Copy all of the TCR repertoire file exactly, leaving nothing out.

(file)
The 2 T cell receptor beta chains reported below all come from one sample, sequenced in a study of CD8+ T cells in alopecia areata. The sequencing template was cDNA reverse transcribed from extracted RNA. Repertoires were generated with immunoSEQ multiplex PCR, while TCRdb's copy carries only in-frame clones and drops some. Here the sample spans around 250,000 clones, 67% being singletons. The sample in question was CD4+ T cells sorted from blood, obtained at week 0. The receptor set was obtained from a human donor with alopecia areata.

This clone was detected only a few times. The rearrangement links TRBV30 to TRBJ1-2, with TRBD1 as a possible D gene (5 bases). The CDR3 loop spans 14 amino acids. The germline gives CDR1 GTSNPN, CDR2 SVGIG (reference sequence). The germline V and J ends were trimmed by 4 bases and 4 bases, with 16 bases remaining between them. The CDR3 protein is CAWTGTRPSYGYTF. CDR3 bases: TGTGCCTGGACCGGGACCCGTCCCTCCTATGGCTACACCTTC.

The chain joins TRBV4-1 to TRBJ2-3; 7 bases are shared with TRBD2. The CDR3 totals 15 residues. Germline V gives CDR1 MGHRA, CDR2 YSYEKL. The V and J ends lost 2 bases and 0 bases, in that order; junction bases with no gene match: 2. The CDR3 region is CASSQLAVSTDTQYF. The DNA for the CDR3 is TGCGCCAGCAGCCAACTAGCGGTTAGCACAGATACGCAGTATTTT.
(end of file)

The 2 T cell receptor beta chains reported below all come from one sample, sequenced in a study of CD8+ T cells in alopecia areata. The sequencing template was cDNA reverse transcribed from extracted RNA. Repertoires were generated with immunoSEQ multiplex PCR, while TCRdb's copy carries only in-frame clones and drops some. Here the sample spans around 250,000 clones, 67% being singletons. The sample in question was CD4+ T cells sorted from blood, obtained at week 0. The receptor set was obtained from a human donor with alopecia areata.

This clone was detected only a few times. The rearrangement links TRBV30 to TRBJ1-2, with TRBD1 as a possible D gene (5 bases). The CDR3 loop spans 14 amino acids. The germline gives CDR1 GTSNPN, CDR2 SVGIG (reference sequence). The germline V and J ends were trimmed by 4 bases and 4 bases, with 16 bases remaining between them. The CDR3 protein is CAWTGTRPSYGYTF. CDR3 bases: TGTGCCTGGACCGGGACCCGTCCCTCCTATGGCTACACCTTC.

The chain joins TRBV4-1 to TRBJ2-3; 7 bases are shared with TRBD2. The CDR3 totals 15 residues. Germline V gives CDR1 MGHRA, CDR2 YSYEKL. The V and J ends lost 2 bases and 0 bases, in that order; junction bases with no gene match: 2. The CDR3 region is CASSQLAVSTDTQYF. The DNA for the CDR3 is TGCGCCAGCAGCCAACTAGCGGTTAGCACAGATACGCAGTATTTT.